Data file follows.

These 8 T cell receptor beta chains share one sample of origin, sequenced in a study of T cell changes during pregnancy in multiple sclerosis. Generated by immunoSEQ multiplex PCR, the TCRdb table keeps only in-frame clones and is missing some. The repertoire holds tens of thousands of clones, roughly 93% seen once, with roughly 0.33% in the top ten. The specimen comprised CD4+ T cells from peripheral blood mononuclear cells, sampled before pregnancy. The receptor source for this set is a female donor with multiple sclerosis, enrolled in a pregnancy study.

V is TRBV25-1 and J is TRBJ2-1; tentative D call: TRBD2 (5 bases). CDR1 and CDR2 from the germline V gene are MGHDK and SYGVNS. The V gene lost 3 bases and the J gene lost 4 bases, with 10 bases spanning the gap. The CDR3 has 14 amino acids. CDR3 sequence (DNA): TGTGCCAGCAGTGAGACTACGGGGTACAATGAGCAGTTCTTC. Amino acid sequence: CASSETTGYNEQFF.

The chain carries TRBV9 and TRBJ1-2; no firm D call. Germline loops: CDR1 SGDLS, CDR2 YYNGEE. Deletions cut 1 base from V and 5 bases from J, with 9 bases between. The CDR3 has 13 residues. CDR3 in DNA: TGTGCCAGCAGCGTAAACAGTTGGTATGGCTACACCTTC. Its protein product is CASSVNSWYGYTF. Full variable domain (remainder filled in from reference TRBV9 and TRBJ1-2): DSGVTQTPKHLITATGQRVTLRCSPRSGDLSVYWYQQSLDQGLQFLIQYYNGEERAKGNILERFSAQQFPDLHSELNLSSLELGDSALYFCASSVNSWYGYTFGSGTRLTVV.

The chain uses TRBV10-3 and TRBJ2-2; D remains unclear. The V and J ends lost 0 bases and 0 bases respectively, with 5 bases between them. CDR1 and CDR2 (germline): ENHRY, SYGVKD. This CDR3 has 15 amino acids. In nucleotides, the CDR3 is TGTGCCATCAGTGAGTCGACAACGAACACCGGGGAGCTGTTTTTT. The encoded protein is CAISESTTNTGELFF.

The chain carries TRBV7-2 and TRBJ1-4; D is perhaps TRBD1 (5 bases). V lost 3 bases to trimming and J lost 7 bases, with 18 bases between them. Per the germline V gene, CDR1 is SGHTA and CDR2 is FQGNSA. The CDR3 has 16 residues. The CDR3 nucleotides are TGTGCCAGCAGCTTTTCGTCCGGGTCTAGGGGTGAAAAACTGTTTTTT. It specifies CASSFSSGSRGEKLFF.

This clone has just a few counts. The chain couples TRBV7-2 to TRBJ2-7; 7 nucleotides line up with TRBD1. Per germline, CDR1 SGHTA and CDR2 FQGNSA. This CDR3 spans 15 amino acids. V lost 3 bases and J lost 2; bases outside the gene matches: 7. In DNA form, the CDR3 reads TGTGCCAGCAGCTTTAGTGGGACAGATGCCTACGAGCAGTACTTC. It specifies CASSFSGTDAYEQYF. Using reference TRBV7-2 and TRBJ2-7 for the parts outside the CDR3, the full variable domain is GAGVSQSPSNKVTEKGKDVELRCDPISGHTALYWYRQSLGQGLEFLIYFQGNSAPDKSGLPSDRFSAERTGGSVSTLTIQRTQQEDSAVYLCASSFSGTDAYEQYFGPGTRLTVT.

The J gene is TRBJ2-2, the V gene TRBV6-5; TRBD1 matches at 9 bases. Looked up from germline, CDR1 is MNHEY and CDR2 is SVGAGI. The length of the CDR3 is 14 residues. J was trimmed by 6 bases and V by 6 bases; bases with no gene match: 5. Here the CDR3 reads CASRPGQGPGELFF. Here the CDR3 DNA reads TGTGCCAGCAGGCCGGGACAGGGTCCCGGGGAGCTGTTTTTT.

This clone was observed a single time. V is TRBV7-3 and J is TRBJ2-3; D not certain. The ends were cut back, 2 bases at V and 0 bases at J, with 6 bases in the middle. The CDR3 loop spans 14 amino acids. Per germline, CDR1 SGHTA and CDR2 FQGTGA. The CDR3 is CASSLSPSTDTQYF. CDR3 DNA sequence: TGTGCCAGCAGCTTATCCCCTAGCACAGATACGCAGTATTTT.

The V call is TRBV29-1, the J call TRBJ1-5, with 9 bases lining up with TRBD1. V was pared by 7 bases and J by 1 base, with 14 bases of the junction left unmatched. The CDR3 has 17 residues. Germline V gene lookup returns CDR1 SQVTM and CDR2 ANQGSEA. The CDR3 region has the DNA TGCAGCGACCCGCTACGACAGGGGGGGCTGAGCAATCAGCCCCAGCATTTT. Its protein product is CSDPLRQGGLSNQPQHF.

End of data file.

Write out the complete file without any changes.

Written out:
These 8 T cell receptor beta chains share one sample of origin, sequenced in a study of T cell changes during pregnancy in multiple sclerosis. Generated by immunoSEQ multiplex PCR, the TCRdb table keeps only in-frame clones and is missing some. The repertoire holds tens of thousands of clones, roughly 93% seen once, with roughly 0.33% in the top ten. The specimen comprised CD4+ T cells from peripheral blood mononuclear cells, sampled before pregnancy. The receptor source for this set is a female donor with multiple sclerosis, enrolled in a pregnancy study.

V is TRBV25-1 and J is TRBJ2-1; tentative D call: TRBD2 (5 bases). CDR1 and CDR2 from the germline V gene are MGHDK and SYGVNS. The V gene lost 3 bases and the J gene lost 4 bases, with 10 bases spanning the gap. The CDR3 has 14 amino acids. CDR3 sequence (DNA): TGTGCCAGCAGTGAGACTACGGGGTACAATGAGCAGTTCTTC. Amino acid sequence: CASSETTGYNEQFF.

The chain carries TRBV9 and TRBJ1-2; no firm D call. Germline loops: CDR1 SGDLS, CDR2 YYNGEE. Deletions cut 1 base from V and 5 bases from J, with 9 bases between. The CDR3 has 13 residues. CDR3 in DNA: TGTGCCAGCAGCGTAAACAGTTGGTATGGCTACACCTTC. Its protein product is CASSVNSWYGYTF. Full variable domain (remainder filled in from reference TRBV9 and TRBJ1-2): DSGVTQTPKHLITATGQRVTLRCSPRSGDLSVYWYQQSLDQGLQFLIQYYNGEERAKGNILERFSAQQFPDLHSELNLSSLELGDSALYFCASSVNSWYGYTFGSGTRLTVV.

The chain uses TRBV10-3 and TRBJ2-2; D remains unclear. The V and J ends lost 0 bases and 0 bases respectively, with 5 bases between them. CDR1 and CDR2 (germline): ENHRY, SYGVKD. This CDR3 has 15 amino acids. In nucleotides, the CDR3 is TGTGCCATCAGTGAGTCGACAACGAACACCGGGGAGCTGTTTTTT. The encoded protein is CAISESTTNTGELFF.

The chain carries TRBV7-2 and TRBJ1-4; D is perhaps TRBD1 (5 bases). V lost 3 bases to trimming and J lost 7 bases, with 18 bases between them. Per the germline V gene, CDR1 is SGHTA and CDR2 is FQGNSA. The CDR3 has 16 residues. The CDR3 nucleotides are TGTGCCAGCAGCTTTTCGTCCGGGTCTAGGGGTGAAAAACTGTTTTTT. It specifies CASSFSSGSRGEKLFF.

This clone has just a few counts. The chain couples TRBV7-2 to TRBJ2-7; 7 nucleotides line up with TRBD1. Per germline, CDR1 SGHTA and CDR2 FQGNSA. This CDR3 spans 15 amino acids. V lost 3 bases and J lost 2; bases outside the gene matches: 7. In DNA form, the CDR3 reads TGTGCCAGCAGCTTTAGTGGGACAGATGCCTACGAGCAGTACTTC. It specifies CASSFSGTDAYEQYF. Using reference TRBV7-2 and TRBJ2-7 for the parts outside the CDR3, the full variable domain is GAGVSQSPSNKVTEKGKDVELRCDPISGHTALYWYRQSLGQGLEFLIYFQGNSAPDKSGLPSDRFSAERTGGSVSTLTIQRTQQEDSAVYLCASSFSGTDAYEQYFGPGTRLTVT.

The J gene is TRBJ2-2, the V gene TRBV6-5; TRBD1 matches at 9 bases. Looked up from germline, CDR1 is MNHEY and CDR2 is SVGAGI. The length of the CDR3 is 14 residues. J was trimmed by 6 bases and V by 6 bases; bases with no gene match: 5. Here the CDR3 reads CASRPGQGPGELFF. Here the CDR3 DNA reads TGTGCCAGCAGGCCGGGACAGGGTCCCGGGGAGCTGTTTTTT.

This clone was observed a single time. V is TRBV7-3 and J is TRBJ2-3; D not certain. The ends were cut back, 2 bases at V and 0 bases at J, with 6 bases in the middle. The CDR3 loop spans 14 amino acids. Per germline, CDR1 SGHTA and CDR2 FQGTGA. The CDR3 is CASSLSPSTDTQYF. CDR3 DNA sequence: TGTGCCAGCAGCTTATCCCCTAGCACAGATACGCAGTATTTT.

The V call is TRBV29-1, the J call TRBJ1-5, with 9 bases lining up with TRBD1. V was pared by 7 bases and J by 1 base, with 14 bases of the junction left unmatched. The CDR3 has 17 residues. Germline V gene lookup returns CDR1 SQVTM and CDR2 ANQGSEA. The CDR3 region has the DNA TGCAGCGACCCGCTACGACAGGGGGGGCTGAGCAATCAGCCCCAGCATTTT. Its protein product is CSDPLRQGGLSNQPQHF.